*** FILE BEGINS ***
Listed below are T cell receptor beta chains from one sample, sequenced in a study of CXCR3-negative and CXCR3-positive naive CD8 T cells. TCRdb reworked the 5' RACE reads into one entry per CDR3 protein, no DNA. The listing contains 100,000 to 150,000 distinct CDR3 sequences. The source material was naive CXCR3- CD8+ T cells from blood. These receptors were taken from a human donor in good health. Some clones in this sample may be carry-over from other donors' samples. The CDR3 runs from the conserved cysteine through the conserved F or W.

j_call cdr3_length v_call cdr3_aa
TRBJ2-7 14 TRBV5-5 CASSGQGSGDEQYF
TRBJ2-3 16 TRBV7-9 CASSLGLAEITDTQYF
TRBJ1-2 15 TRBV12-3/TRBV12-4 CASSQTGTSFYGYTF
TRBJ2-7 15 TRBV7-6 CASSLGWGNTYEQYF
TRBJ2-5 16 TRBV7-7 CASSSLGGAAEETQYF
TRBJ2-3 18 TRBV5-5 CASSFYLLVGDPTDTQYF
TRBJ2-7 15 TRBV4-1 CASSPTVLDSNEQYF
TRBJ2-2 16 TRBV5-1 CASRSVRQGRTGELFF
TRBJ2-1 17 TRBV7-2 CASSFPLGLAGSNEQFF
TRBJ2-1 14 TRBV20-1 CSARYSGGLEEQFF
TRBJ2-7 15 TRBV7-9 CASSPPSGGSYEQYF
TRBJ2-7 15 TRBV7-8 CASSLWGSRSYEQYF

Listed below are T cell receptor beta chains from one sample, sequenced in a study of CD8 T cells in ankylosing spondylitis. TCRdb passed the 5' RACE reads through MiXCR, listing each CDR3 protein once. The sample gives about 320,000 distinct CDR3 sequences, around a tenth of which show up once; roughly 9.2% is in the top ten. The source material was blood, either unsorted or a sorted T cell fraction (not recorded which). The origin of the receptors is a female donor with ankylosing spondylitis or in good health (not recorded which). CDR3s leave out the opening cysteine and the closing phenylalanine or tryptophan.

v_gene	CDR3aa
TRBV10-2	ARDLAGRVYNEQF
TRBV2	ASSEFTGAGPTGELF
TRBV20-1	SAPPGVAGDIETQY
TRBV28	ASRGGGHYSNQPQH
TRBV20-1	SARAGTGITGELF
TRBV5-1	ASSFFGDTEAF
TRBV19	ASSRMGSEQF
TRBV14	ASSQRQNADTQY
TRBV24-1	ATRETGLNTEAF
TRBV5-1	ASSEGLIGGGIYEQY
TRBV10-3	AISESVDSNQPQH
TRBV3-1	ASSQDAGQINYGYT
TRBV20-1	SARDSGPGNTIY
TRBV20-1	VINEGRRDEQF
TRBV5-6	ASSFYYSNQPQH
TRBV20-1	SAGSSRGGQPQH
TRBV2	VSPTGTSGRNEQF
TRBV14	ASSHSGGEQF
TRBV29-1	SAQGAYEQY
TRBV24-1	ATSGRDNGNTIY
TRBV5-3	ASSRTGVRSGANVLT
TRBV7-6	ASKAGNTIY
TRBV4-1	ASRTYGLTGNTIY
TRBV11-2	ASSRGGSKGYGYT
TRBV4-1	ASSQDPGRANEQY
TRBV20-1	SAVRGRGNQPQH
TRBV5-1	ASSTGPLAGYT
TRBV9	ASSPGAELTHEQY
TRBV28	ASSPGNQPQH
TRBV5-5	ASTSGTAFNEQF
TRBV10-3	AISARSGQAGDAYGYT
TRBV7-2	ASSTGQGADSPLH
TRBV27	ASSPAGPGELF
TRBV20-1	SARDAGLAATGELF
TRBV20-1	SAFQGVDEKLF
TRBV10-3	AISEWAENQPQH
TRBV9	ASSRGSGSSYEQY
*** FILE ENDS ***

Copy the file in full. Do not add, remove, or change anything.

Listed below are T cell receptor beta chains from one sample, sequenced in a study of CXCR3-negative and CXCR3-positive naive CD8 T cells. TCRdb reworked the 5' RACE reads into one entry per CDR3 protein, no DNA. The listing contains 100,000 to 150,000 distinct CDR3 sequences. The source material was naive CXCR3- CD8+ T cells from blood. These receptors were taken from a human donor in good health. Some clones in this sample may be carry-over from other donors' samples. The CDR3 runs from the conserved cysteine through the conserved F or W.

j_call cdr3_length v_call cdr3_aa
TRBJ2-7 14 TRBV5-5 CASSGQGSGDEQYF
TRBJ2-3 16 TRBV7-9 CASSLGLAEITDTQYF
TRBJ1-2 15 TRBV12-3/TRBV12-4 CASSQTGTSFYGYTF
TRBJ2-7 15 TRBV7-6 CASSLGWGNTYEQYF
TRBJ2-5 16 TRBV7-7 CASSSLGGAAEETQYF
TRBJ2-3 18 TRBV5-5 CASSFYLLVGDPTDTQYF
TRBJ2-7 15 TRBV4-1 CASSPTVLDSNEQYF
TRBJ2-2 16 TRBV5-1 CASRSVRQGRTGELFF
TRBJ2-1 17 TRBV7-2 CASSFPLGLAGSNEQFF
TRBJ2-1 14 TRBV20-1 CSARYSGGLEEQFF
TRBJ2-7 15 TRBV7-9 CASSPPSGGSYEQYF
TRBJ2-7 15 TRBV7-8 CASSLWGSRSYEQYF

Listed below are T cell receptor beta chains from one sample, sequenced in a study of CD8 T cells in ankylosing spondylitis. TCRdb passed the 5' RACE reads through MiXCR, listing each CDR3 protein once. The sample gives about 320,000 distinct CDR3 sequences, around a tenth of which show up once; roughly 9.2% is in the top ten. The source material was blood, either unsorted or a sorted T cell fraction (not recorded which). The origin of the receptors is a female donor with ankylosing spondylitis or in good health (not recorded which). CDR3s leave out the opening cysteine and the closing phenylalanine or tryptophan.

v_gene	CDR3aa
TRBV10-2	ARDLAGRVYNEQF
TRBV2	ASSEFTGAGPTGELF
TRBV20-1	SAPPGVAGDIETQY
TRBV28	ASRGGGHYSNQPQH
TRBV20-1	SARAGTGITGELF
TRBV5-1	ASSFFGDTEAF
TRBV19	ASSRMGSEQF
TRBV14	ASSQRQNADTQY
TRBV24-1	ATRETGLNTEAF
TRBV5-1	ASSEGLIGGGIYEQY
TRBV10-3	AISESVDSNQPQH
TRBV3-1	ASSQDAGQINYGYT
TRBV20-1	SARDSGPGNTIY
TRBV20-1	VINEGRRDEQF
TRBV5-6	ASSFYYSNQPQH
TRBV20-1	SAGSSRGGQPQH
TRBV2	VSPTGTSGRNEQF
TRBV14	ASSHSGGEQF
TRBV29-1	SAQGAYEQY
TRBV24-1	ATSGRDNGNTIY
TRBV5-3	ASSRTGVRSGANVLT
TRBV7-6	ASKAGNTIY
TRBV4-1	ASRTYGLTGNTIY
TRBV11-2	ASSRGGSKGYGYT
TRBV4-1	ASSQDPGRANEQY
TRBV20-1	SAVRGRGNQPQH
TRBV5-1	ASSTGPLAGYT
TRBV9	ASSPGAELTHEQY
TRBV28	ASSPGNQPQH
TRBV5-5	ASTSGTAFNEQF
TRBV10-3	AISARSGQAGDAYGYT
TRBV7-2	ASSTGQGADSPLH
TRBV27	ASSPAGPGELF
TRBV20-1	SARDAGLAATGELF
TRBV20-1	SAFQGVDEKLF
TRBV10-3	AISEWAENQPQH
TRBV9	ASSRGSGSSYEQY